The current implied volatility in Whiting Petroleum (WLL) is ~57.24%—0.49% higher than its 15-day average of 56.96%. In contrast, the broader energy sector, represented by the Energy Select Sector SPDR ETF (XLE), has an implied volatility of ~17.8%—5.86% lower than the 15-day average of ~18.91%.
Whiting Petroleum (WLL) stock has been increasing since the beginning of this year. The stock has risen ~82.93% since the beginning of 2018 and 144% on a year-over-year basis.
Yesterday, the EIA (U.S. Energy Information Administration) released its oil inventory report. It reported that US crude oil inventories increased by 5.8 MMbbls (million barrels) to 411 MMbbls between July 6 and 13, but fell by ~80 MMbbls (16.2%) YoY (year-over-year). A Reuters survey had earlier estimated that US crude oil inventories fell 3.6 MMbbls last week.
The S&P 500 rose ~0.2% to 2,815.62 yesterday, its highest closing since February 1, supported by US banking stocks’ better-then-expected second-quarter results. Five out of the S&P 500’s 11 key sectors advanced yesterday. Meanwhile, the SPDR S&P 500 ETF (SPY) rose ~0.2% to $281.06 yesterday, and E-Mini S&P 500 futures fell 0.04% in early morning trading today.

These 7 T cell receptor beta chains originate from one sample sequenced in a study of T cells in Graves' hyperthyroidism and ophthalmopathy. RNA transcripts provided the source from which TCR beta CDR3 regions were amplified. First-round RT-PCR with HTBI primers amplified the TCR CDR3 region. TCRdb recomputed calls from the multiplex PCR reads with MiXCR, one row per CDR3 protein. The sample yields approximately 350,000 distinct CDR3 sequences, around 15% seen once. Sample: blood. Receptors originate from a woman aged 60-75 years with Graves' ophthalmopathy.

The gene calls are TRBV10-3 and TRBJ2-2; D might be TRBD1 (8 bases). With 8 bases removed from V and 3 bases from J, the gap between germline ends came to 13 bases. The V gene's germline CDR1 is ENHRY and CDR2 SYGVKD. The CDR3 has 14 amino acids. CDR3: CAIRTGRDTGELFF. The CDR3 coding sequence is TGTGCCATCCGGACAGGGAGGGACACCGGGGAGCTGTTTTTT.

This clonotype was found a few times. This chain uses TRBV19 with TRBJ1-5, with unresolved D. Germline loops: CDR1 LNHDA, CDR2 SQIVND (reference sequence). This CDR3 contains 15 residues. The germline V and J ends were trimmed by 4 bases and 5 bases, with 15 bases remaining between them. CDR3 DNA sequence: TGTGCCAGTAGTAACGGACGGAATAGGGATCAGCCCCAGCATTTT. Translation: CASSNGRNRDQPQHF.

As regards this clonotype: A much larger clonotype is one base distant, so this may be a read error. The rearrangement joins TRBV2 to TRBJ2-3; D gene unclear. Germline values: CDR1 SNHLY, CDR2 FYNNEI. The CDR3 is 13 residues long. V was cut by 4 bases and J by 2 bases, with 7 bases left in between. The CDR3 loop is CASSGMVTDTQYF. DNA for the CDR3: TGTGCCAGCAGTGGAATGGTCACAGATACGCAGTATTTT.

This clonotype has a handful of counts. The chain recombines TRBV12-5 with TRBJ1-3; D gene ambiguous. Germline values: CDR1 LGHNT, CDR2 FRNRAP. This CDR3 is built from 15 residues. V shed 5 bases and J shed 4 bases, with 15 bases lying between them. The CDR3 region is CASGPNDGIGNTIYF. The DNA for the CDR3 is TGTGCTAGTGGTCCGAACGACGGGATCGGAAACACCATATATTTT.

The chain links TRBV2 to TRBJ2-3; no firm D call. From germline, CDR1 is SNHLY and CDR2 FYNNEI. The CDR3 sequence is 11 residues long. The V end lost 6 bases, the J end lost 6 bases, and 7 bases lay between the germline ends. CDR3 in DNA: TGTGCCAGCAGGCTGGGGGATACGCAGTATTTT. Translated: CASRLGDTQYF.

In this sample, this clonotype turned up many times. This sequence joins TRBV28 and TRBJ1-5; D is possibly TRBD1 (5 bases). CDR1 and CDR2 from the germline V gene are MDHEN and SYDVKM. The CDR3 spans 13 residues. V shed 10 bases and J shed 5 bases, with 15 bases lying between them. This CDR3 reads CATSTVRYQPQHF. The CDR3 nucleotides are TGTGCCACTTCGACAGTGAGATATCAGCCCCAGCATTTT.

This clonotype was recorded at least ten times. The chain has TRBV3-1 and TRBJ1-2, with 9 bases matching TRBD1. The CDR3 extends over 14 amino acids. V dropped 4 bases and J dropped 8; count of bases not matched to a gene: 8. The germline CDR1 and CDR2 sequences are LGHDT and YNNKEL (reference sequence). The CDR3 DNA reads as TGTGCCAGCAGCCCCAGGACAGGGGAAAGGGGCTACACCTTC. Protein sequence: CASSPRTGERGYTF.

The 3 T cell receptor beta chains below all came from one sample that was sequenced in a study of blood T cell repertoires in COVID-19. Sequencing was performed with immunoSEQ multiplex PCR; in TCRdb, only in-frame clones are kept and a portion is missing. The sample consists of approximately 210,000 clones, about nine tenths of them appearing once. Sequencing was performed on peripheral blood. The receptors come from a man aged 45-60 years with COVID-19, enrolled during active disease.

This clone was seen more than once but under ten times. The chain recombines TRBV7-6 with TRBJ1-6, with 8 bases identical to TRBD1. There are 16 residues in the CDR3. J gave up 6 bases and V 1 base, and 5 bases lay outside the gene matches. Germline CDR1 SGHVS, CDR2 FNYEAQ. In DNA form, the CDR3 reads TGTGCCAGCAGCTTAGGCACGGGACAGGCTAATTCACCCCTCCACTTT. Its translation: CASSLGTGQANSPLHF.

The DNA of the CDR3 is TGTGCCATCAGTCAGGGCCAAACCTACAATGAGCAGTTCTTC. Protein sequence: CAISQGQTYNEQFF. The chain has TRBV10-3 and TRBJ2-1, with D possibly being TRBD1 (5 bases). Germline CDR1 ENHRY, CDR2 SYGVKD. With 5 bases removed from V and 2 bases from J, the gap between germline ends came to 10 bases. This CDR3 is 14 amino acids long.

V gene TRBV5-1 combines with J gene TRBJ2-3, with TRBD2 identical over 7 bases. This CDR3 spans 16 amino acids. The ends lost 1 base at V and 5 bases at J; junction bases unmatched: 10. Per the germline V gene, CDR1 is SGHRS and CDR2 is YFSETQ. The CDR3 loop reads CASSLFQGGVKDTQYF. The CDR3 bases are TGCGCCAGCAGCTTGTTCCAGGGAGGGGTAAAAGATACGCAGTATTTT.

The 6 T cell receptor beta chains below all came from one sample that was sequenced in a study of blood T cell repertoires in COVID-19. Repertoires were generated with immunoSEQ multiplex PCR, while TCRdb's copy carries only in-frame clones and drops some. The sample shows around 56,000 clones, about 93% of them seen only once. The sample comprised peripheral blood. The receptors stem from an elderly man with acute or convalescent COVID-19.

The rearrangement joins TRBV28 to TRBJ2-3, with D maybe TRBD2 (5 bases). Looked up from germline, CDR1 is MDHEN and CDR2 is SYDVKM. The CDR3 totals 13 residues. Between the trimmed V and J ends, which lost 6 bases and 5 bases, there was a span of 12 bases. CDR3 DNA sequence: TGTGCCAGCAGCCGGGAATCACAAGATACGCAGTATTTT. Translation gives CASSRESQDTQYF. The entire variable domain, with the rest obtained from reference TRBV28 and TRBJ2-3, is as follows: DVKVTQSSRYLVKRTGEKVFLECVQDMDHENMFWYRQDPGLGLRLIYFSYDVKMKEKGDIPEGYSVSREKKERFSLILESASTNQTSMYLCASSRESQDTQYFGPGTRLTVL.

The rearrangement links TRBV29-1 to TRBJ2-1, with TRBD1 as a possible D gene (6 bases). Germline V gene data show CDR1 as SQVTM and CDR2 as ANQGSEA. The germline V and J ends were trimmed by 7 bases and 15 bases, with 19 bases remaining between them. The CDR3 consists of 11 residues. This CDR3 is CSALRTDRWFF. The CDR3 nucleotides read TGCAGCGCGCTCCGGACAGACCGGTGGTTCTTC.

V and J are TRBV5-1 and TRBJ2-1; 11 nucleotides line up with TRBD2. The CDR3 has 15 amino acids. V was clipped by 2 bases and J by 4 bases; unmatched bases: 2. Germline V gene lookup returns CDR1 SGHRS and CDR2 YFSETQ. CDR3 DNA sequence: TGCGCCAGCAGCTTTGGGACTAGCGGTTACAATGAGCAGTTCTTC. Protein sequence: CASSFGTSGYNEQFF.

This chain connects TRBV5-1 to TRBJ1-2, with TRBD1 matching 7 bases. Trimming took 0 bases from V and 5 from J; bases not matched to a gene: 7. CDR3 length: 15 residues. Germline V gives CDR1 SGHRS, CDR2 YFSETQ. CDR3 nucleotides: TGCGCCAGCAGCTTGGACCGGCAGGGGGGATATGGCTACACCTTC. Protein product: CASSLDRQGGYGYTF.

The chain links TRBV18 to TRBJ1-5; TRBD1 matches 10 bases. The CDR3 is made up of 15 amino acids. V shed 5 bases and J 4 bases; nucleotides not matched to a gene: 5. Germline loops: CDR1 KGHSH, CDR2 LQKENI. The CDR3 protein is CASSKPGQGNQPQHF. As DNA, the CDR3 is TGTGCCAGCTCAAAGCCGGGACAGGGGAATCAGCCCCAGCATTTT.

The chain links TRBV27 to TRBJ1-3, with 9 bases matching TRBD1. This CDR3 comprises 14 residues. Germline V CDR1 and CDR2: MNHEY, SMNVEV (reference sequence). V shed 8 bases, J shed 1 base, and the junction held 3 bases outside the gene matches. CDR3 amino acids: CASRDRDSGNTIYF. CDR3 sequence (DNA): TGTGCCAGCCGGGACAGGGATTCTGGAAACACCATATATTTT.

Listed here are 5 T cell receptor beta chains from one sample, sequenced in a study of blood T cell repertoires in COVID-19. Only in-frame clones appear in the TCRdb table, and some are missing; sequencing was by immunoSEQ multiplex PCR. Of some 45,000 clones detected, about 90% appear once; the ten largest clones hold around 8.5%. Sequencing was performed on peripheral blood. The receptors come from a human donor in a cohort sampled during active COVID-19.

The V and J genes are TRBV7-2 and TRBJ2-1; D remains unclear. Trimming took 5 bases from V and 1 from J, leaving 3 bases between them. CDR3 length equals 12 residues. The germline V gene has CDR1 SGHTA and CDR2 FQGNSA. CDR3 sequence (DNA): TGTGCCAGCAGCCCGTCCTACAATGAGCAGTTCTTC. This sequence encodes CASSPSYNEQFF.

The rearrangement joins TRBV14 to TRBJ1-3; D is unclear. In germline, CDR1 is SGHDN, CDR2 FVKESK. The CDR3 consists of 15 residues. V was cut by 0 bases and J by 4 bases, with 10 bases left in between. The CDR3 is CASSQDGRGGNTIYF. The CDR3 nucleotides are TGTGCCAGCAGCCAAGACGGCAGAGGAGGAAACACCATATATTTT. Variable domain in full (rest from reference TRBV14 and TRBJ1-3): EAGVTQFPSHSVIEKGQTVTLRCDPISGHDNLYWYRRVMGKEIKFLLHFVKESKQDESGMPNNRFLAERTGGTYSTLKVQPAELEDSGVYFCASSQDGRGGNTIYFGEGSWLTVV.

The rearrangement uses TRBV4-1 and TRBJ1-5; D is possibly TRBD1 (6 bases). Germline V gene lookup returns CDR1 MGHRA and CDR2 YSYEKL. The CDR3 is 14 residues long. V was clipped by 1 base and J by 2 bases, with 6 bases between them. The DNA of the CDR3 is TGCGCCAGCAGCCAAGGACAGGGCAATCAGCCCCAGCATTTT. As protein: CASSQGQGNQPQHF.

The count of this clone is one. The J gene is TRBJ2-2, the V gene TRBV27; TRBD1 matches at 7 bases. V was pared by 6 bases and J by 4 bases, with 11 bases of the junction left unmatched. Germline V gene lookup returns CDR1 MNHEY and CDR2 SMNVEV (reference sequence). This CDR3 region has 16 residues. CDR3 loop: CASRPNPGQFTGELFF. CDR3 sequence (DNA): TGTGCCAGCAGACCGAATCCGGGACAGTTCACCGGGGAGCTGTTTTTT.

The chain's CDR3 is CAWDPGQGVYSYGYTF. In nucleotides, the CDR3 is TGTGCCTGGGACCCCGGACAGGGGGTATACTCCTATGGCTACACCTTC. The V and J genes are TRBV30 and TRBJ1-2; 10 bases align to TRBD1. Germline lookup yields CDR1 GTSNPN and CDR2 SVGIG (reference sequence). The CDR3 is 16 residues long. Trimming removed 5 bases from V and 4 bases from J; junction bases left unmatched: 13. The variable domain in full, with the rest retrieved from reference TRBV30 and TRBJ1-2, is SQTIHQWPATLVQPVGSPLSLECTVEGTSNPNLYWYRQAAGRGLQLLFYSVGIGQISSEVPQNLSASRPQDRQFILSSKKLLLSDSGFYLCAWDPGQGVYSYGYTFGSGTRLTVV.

According to the EIA (U.S. Energy Information Administration), natural gas inventories rose by 51 Bcf (billion cubic feet) to 2,203 Bcf in the week ended July 6. In the past five years, natural gas inventories have risen by an average of ~77 Bcf at this time of the year. However, on July 12, natural gas August futures fell 1.1% because of supply concerns.
Anadarko Petroleum (APC) stock has been on a significant uptrend this year due to the rally in crude oil prices (DBO). Anadarko Petroleum was also supported by strong first-quarter earnings. In the fourth quarter of 2017, Anadarko Petroleum’s EPS was positive for the first time since the first quarter of 2016.